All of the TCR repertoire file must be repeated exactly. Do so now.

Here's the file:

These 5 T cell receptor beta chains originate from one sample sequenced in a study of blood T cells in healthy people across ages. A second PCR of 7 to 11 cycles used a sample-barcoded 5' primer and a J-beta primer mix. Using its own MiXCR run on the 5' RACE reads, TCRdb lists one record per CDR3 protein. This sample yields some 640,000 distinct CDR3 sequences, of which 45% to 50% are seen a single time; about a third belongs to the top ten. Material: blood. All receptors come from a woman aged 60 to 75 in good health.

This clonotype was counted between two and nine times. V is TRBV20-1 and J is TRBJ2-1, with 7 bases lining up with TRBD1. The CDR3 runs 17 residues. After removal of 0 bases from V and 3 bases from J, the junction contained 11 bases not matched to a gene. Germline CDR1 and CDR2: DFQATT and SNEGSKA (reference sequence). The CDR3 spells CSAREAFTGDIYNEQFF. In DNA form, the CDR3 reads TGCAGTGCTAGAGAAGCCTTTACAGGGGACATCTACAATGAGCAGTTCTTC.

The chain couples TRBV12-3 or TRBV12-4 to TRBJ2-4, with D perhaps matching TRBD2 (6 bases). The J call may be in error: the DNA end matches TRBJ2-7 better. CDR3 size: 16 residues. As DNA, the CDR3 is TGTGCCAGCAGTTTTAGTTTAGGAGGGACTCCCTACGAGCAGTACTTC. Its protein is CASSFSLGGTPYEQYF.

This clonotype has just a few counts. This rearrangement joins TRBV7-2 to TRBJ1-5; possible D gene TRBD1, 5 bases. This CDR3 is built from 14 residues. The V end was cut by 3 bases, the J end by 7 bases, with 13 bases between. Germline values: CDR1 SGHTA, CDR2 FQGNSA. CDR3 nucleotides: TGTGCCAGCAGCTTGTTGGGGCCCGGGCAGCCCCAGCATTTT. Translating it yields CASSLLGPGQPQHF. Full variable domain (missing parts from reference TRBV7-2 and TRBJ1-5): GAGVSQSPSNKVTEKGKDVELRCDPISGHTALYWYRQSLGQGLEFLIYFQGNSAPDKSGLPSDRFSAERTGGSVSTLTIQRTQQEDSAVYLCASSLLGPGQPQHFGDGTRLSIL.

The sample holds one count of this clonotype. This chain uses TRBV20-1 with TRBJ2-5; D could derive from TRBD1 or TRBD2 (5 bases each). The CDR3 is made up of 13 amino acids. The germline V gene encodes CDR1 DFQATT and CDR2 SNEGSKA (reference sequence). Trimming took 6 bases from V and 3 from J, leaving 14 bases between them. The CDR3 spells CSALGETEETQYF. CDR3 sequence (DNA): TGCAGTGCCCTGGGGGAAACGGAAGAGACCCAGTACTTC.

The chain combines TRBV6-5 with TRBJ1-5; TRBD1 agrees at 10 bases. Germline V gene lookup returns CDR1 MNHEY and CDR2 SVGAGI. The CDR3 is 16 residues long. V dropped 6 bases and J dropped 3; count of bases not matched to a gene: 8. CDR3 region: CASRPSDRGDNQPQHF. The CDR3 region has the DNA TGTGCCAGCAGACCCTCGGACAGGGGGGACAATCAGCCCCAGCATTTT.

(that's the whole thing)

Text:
These 5 T cell receptor beta chains originate from one sample sequenced in a study of blood T cells in healthy people across ages. A second PCR of 7 to 11 cycles used a sample-barcoded 5' primer and a J-beta primer mix. Using its own MiXCR run on the 5' RACE reads, TCRdb lists one record per CDR3 protein. This sample yields some 640,000 distinct CDR3 sequences, of which 45% to 50% are seen a single time; about a third belongs to the top ten. Material: blood. All receptors come from a woman aged 60 to 75 in good health.

This clonotype was counted between two and nine times. V is TRBV20-1 and J is TRBJ2-1, with 7 bases lining up with TRBD1. The CDR3 runs 17 residues. After removal of 0 bases from V and 3 bases from J, the junction contained 11 bases not matched to a gene. Germline CDR1 and CDR2: DFQATT and SNEGSKA (reference sequence). The CDR3 spells CSAREAFTGDIYNEQFF. In DNA form, the CDR3 reads TGCAGTGCTAGAGAAGCCTTTACAGGGGACATCTACAATGAGCAGTTCTTC.

The chain couples TRBV12-3 or TRBV12-4 to TRBJ2-4, with D perhaps matching TRBD2 (6 bases). The J call may be in error: the DNA end matches TRBJ2-7 better. CDR3 size: 16 residues. As DNA, the CDR3 is TGTGCCAGCAGTTTTAGTTTAGGAGGGACTCCCTACGAGCAGTACTTC. Its protein is CASSFSLGGTPYEQYF.

This clonotype has just a few counts. This rearrangement joins TRBV7-2 to TRBJ1-5; possible D gene TRBD1, 5 bases. This CDR3 is built from 14 residues. The V end was cut by 3 bases, the J end by 7 bases, with 13 bases between. Germline values: CDR1 SGHTA, CDR2 FQGNSA. CDR3 nucleotides: TGTGCCAGCAGCTTGTTGGGGCCCGGGCAGCCCCAGCATTTT. Translating it yields CASSLLGPGQPQHF. Full variable domain (missing parts from reference TRBV7-2 and TRBJ1-5): GAGVSQSPSNKVTEKGKDVELRCDPISGHTALYWYRQSLGQGLEFLIYFQGNSAPDKSGLPSDRFSAERTGGSVSTLTIQRTQQEDSAVYLCASSLLGPGQPQHFGDGTRLSIL.

The sample holds one count of this clonotype. This chain uses TRBV20-1 with TRBJ2-5; D could derive from TRBD1 or TRBD2 (5 bases each). The CDR3 is made up of 13 amino acids. The germline V gene encodes CDR1 DFQATT and CDR2 SNEGSKA (reference sequence). Trimming took 6 bases from V and 3 from J, leaving 14 bases between them. The CDR3 spells CSALGETEETQYF. CDR3 sequence (DNA): TGCAGTGCCCTGGGGGAAACGGAAGAGACCCAGTACTTC.

The chain combines TRBV6-5 with TRBJ1-5; TRBD1 agrees at 10 bases. Germline V gene lookup returns CDR1 MNHEY and CDR2 SVGAGI. The CDR3 is 16 residues long. V dropped 6 bases and J dropped 3; count of bases not matched to a gene: 8. CDR3 region: CASRPSDRGDNQPQHF. The CDR3 region has the DNA TGTGCCAGCAGACCCTCGGACAGGGGGGACAATCAGCCCCAGCATTTT.